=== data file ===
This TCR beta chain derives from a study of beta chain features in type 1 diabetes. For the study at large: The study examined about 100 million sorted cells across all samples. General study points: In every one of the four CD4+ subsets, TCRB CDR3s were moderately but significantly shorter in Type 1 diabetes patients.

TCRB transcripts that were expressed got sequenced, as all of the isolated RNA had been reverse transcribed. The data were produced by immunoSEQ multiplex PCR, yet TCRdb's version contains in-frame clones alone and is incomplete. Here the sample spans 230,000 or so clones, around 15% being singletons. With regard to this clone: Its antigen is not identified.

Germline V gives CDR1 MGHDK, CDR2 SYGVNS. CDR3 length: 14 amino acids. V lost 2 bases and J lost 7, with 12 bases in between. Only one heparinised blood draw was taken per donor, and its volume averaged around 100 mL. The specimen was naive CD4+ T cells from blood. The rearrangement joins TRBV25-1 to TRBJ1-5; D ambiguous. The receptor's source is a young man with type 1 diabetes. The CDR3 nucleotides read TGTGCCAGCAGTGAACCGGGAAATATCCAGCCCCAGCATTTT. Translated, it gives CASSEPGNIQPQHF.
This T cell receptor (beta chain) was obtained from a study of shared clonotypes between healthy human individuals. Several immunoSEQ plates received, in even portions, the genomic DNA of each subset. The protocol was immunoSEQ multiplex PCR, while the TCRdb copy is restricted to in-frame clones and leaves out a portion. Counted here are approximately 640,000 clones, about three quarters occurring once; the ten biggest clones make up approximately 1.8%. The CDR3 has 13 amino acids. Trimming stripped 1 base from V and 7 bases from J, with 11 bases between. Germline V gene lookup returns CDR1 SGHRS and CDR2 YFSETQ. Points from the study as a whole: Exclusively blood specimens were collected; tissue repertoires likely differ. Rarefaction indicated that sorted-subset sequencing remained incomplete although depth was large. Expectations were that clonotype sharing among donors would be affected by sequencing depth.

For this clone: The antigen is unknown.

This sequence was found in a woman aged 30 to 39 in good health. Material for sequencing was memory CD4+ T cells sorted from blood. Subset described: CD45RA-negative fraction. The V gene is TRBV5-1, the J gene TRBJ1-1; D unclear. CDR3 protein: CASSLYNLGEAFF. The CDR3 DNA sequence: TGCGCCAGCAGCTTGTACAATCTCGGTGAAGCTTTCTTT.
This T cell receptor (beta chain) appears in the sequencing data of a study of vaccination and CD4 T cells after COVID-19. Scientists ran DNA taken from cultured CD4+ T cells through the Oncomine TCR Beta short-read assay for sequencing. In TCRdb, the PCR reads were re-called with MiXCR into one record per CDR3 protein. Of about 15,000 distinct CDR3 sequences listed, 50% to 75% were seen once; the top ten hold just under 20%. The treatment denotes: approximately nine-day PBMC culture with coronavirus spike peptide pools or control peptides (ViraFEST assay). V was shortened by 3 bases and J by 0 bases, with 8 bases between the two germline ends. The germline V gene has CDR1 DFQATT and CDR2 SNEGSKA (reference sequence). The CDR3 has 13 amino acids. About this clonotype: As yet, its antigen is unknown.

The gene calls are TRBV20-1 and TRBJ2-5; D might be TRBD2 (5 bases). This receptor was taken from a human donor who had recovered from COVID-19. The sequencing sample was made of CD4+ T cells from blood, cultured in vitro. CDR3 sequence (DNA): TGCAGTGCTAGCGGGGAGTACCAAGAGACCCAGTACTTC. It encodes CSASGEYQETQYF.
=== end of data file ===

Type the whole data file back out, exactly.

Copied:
This TCR beta chain derives from a study of beta chain features in type 1 diabetes. For the study at large: The study examined about 100 million sorted cells across all samples. General study points: In every one of the four CD4+ subsets, TCRB CDR3s were moderately but significantly shorter in Type 1 diabetes patients.

TCRB transcripts that were expressed got sequenced, as all of the isolated RNA had been reverse transcribed. The data were produced by immunoSEQ multiplex PCR, yet TCRdb's version contains in-frame clones alone and is incomplete. Here the sample spans 230,000 or so clones, around 15% being singletons. With regard to this clone: Its antigen is not identified.

Germline V gives CDR1 MGHDK, CDR2 SYGVNS. CDR3 length: 14 amino acids. V lost 2 bases and J lost 7, with 12 bases in between. Only one heparinised blood draw was taken per donor, and its volume averaged around 100 mL. The specimen was naive CD4+ T cells from blood. The rearrangement joins TRBV25-1 to TRBJ1-5; D ambiguous. The receptor's source is a young man with type 1 diabetes. The CDR3 nucleotides read TGTGCCAGCAGTGAACCGGGAAATATCCAGCCCCAGCATTTT. Translated, it gives CASSEPGNIQPQHF.
This T cell receptor (beta chain) was obtained from a study of shared clonotypes between healthy human individuals. Several immunoSEQ plates received, in even portions, the genomic DNA of each subset. The protocol was immunoSEQ multiplex PCR, while the TCRdb copy is restricted to in-frame clones and leaves out a portion. Counted here are approximately 640,000 clones, about three quarters occurring once; the ten biggest clones make up approximately 1.8%. The CDR3 has 13 amino acids. Trimming stripped 1 base from V and 7 bases from J, with 11 bases between. Germline V gene lookup returns CDR1 SGHRS and CDR2 YFSETQ. Points from the study as a whole: Exclusively blood specimens were collected; tissue repertoires likely differ. Rarefaction indicated that sorted-subset sequencing remained incomplete although depth was large. Expectations were that clonotype sharing among donors would be affected by sequencing depth.

For this clone: The antigen is unknown.

This sequence was found in a woman aged 30 to 39 in good health. Material for sequencing was memory CD4+ T cells sorted from blood. Subset described: CD45RA-negative fraction. The V gene is TRBV5-1, the J gene TRBJ1-1; D unclear. CDR3 protein: CASSLYNLGEAFF. The CDR3 DNA sequence: TGCGCCAGCAGCTTGTACAATCTCGGTGAAGCTTTCTTT.
This T cell receptor (beta chain) appears in the sequencing data of a study of vaccination and CD4 T cells after COVID-19. Scientists ran DNA taken from cultured CD4+ T cells through the Oncomine TCR Beta short-read assay for sequencing. In TCRdb, the PCR reads were re-called with MiXCR into one record per CDR3 protein. Of about 15,000 distinct CDR3 sequences listed, 50% to 75% were seen once; the top ten hold just under 20%. The treatment denotes: approximately nine-day PBMC culture with coronavirus spike peptide pools or control peptides (ViraFEST assay). V was shortened by 3 bases and J by 0 bases, with 8 bases between the two germline ends. The germline V gene has CDR1 DFQATT and CDR2 SNEGSKA (reference sequence). The CDR3 has 13 amino acids. About this clonotype: As yet, its antigen is unknown.

The gene calls are TRBV20-1 and TRBJ2-5; D might be TRBD2 (5 bases). This receptor was taken from a human donor who had recovered from COVID-19. The sequencing sample was made of CD4+ T cells from blood, cultured in vitro. CDR3 sequence (DNA): TGCAGTGCTAGCGGGGAGTACCAAGAGACCCAGTACTTC. It encodes CSASGEYQETQYF.